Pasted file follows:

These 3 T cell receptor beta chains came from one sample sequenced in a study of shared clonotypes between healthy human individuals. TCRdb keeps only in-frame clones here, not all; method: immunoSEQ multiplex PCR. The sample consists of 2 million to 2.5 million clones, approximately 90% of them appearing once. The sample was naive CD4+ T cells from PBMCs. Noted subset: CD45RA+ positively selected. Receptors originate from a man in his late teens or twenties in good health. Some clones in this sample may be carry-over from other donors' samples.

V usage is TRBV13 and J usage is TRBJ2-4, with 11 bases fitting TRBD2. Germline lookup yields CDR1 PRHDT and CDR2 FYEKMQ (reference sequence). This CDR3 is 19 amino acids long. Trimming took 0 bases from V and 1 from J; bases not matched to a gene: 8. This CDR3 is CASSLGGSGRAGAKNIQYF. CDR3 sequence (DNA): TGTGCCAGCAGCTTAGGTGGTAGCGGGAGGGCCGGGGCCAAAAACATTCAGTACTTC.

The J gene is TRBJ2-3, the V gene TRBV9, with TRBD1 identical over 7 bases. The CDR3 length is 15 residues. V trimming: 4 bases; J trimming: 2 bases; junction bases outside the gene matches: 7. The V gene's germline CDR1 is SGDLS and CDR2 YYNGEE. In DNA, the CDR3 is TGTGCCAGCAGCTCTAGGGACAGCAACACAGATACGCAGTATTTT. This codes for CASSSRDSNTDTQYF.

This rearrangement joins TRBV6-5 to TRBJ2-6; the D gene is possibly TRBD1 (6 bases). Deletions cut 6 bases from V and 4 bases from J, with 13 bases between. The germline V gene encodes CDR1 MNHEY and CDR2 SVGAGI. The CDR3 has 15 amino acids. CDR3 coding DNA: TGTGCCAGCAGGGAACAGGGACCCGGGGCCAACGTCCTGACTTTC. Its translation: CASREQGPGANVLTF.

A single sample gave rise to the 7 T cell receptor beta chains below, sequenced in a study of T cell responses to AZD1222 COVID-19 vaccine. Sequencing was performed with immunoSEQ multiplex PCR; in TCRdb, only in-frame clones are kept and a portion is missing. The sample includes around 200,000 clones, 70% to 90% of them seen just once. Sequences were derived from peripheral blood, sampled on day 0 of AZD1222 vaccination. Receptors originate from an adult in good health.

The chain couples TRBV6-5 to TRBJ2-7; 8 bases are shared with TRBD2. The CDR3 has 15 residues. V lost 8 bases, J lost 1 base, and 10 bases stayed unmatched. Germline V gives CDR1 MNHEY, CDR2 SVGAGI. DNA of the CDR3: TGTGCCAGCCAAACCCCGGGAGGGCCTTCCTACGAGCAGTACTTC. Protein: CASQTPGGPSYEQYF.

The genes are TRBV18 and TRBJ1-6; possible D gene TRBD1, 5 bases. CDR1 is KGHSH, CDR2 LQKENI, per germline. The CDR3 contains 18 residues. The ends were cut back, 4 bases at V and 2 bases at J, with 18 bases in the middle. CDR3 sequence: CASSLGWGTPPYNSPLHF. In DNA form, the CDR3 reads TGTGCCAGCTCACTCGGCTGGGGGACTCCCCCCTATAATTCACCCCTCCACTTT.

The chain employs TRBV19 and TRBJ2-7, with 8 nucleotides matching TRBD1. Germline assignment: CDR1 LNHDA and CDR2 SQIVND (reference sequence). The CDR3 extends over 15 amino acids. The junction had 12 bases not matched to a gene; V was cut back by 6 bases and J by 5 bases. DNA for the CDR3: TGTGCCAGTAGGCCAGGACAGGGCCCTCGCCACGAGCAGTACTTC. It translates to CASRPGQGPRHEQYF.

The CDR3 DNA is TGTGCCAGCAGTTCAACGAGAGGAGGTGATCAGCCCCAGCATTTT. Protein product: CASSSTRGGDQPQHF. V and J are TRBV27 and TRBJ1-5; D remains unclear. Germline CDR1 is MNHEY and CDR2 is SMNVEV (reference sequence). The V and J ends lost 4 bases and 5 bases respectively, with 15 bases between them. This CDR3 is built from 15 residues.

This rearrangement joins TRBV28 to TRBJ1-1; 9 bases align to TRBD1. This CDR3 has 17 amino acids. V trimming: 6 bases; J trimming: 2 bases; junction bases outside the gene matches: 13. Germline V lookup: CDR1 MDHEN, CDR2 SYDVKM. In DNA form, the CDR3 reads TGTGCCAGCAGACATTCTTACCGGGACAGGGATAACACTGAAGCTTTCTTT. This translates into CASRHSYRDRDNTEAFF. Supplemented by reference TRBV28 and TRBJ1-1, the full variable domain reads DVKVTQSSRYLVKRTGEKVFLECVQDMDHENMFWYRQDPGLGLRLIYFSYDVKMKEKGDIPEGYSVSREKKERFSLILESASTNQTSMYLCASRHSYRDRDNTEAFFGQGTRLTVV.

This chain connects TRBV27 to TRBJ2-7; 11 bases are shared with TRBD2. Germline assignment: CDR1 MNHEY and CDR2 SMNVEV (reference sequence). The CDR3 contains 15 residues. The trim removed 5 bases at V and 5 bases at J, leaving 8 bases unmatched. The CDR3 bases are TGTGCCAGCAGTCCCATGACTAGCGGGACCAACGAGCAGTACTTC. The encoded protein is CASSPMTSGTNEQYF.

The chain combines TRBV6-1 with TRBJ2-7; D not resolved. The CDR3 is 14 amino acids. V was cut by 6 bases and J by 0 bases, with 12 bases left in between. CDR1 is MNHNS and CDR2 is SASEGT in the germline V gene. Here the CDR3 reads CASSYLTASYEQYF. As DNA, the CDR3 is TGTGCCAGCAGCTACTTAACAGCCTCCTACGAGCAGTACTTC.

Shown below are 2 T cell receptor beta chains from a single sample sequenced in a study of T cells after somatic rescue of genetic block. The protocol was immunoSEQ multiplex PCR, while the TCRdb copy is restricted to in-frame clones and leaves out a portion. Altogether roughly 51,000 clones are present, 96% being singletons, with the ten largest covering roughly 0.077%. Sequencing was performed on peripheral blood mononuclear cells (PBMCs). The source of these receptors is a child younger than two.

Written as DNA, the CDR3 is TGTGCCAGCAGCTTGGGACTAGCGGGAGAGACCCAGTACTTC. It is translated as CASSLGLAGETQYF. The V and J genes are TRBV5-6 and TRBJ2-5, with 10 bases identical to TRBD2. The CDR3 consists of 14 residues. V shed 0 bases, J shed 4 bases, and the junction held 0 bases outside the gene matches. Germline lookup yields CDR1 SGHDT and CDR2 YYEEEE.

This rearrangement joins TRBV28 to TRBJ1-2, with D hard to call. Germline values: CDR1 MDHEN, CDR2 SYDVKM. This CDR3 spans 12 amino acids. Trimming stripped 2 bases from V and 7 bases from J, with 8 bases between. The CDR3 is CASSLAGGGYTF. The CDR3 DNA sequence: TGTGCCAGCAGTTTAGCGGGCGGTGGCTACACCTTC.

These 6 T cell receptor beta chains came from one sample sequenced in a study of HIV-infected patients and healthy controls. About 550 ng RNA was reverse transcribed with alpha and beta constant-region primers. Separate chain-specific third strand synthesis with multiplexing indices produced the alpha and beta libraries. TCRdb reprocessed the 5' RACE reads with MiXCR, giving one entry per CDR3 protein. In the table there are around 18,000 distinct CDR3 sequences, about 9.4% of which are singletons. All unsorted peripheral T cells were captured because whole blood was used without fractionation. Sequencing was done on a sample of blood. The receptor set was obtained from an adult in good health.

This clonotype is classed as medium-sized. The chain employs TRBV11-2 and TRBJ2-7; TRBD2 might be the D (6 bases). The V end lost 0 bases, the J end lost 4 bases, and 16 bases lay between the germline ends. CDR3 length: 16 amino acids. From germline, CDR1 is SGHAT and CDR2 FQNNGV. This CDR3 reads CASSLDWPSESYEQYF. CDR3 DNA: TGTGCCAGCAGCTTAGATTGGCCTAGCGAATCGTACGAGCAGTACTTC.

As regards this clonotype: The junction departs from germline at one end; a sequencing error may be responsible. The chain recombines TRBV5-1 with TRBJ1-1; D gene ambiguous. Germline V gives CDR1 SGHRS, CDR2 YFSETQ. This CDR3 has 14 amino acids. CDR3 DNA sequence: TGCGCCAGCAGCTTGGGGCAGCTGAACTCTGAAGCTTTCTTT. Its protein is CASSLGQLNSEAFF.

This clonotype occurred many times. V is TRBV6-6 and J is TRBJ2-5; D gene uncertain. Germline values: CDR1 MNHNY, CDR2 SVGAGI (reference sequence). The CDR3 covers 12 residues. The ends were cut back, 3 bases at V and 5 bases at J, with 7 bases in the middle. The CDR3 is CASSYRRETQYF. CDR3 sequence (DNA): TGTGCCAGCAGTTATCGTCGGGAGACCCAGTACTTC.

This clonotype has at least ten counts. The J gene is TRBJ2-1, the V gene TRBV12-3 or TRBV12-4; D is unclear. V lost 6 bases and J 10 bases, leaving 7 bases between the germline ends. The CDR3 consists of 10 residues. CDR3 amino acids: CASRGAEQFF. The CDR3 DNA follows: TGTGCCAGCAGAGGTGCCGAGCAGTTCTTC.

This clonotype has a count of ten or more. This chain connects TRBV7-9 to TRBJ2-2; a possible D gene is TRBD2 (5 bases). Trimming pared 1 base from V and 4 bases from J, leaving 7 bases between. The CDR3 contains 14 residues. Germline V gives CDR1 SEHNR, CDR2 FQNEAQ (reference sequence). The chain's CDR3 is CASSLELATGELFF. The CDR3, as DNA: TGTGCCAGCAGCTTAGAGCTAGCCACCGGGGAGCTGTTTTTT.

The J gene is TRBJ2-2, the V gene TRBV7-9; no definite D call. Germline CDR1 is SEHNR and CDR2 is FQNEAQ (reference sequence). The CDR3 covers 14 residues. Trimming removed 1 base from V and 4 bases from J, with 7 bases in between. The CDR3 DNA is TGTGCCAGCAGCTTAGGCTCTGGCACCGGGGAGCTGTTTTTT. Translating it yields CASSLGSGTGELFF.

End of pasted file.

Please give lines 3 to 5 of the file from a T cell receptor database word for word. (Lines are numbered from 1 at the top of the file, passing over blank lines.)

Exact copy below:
The J gene is TRBJ2-3, the V gene TRBV9, with TRBD1 identical over 7 bases. The CDR3 length is 15 residues. V trimming: 4 bases; J trimming: 2 bases; junction bases outside the gene matches: 7. The V gene's germline CDR1 is SGDLS and CDR2 YYNGEE. In DNA, the CDR3 is TGTGCCAGCAGCTCTAGGGACAGCAACACAGATACGCAGTATTTT. This codes for CASSSRDSNTDTQYF.

This rearrangement joins TRBV6-5 to TRBJ2-6; the D gene is possibly TRBD1 (6 bases). Deletions cut 6 bases from V and 4 bases from J, with 13 bases between. The germline V gene encodes CDR1 MNHEY and CDR2 SVGAGI. The CDR3 has 15 amino acids. CDR3 coding DNA: TGTGCCAGCAGGGAACAGGGACCCGGGGCCAACGTCCTGACTTTC. Its translation: CASREQGPGANVLTF.

A single sample gave rise to the 7 T cell receptor beta chains below, sequenced in a study of T cell responses to AZD1222 COVID-19 vaccine. Sequencing was performed with immunoSEQ multiplex PCR; in TCRdb, only in-frame clones are kept and a portion is missing. The sample includes around 200,000 clones, 70% to 90% of them seen just once. Sequences were derived from peripheral blood, sampled on day 0 of AZD1222 vaccination. Receptors originate from an adult in good health.